10-year Treasury retreats below 1.50%, as bonds take breather from selloff

These are the last days of small government and the Biden administration will make sure of that

U.S. Treasury yields pulled back in early Friday trade, offering some respite for market participants grappling with the speed of the bond-market selloff this week.

What are Treasurys doing?

The 10-year Treasury note yield

fell 4.1 basis points to 1.474%, but still up around 13 basis points from where it ended last Friday, while the 2-year note rate

was unchanged at 0.162%. The 30-year bond yield

slid 7.9 basis points to 2.230%. Bond prices move inversely to yields.

See: 3 reasons the rise in bond yields is gaining steam and rattling the stock market

What’s driving Treasurys?

The bond market looked to find its footing after a speedy selloff this week that sent government debt yields across the world higher.

Fears that an inactive Federal Reserve and brewing reflationary forces could combine to hurt long-dated Treasurys saw investors flee from bonds on Thursday, leading to the 10-year benchmark note’s biggest daily drop since November.

At the same time, equities tumbled on Thursday over concerns higher borrowing costs and yields could sap some of the froth from Wall Street.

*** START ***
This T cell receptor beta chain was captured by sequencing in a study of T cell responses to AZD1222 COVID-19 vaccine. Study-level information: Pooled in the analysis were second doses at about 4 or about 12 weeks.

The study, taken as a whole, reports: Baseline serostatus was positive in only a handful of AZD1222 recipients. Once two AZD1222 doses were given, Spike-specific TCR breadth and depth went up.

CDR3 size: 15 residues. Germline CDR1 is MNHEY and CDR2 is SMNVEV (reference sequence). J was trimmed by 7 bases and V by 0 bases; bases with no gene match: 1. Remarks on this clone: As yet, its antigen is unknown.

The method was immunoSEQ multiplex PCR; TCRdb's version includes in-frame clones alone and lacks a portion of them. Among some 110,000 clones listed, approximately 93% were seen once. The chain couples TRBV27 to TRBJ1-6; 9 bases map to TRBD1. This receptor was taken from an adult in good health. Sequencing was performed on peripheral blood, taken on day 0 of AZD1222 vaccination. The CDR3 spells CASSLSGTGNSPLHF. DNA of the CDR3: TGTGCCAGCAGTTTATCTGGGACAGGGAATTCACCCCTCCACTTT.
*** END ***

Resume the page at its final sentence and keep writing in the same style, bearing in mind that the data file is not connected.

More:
Read: So long, there-is-no-alternative trade. What now?

A raft of key U.S. economic data will come out on Friday. January data on personal income and core inflation are due at 8:30 a.m. ET, released alongside an advanced report on trade in goods.

Then, the February Chicago purchasing managers index will be out at 9:45 a.m., followed by the University of Michigan’s consumer sentiment index reading for this month at 10 a.m.

What are market participants saying?

“A further move higher in U.S. yields from here is going to be hard to sustain if it is not substantiated by fundamental considerations. This is owing to the fact that a further rise in borrowing costs that is not accompanied by a brighter outlook for growth and inflation stands to further challenge the lofty valuations of risky assets,” said analysts from Rabobank.

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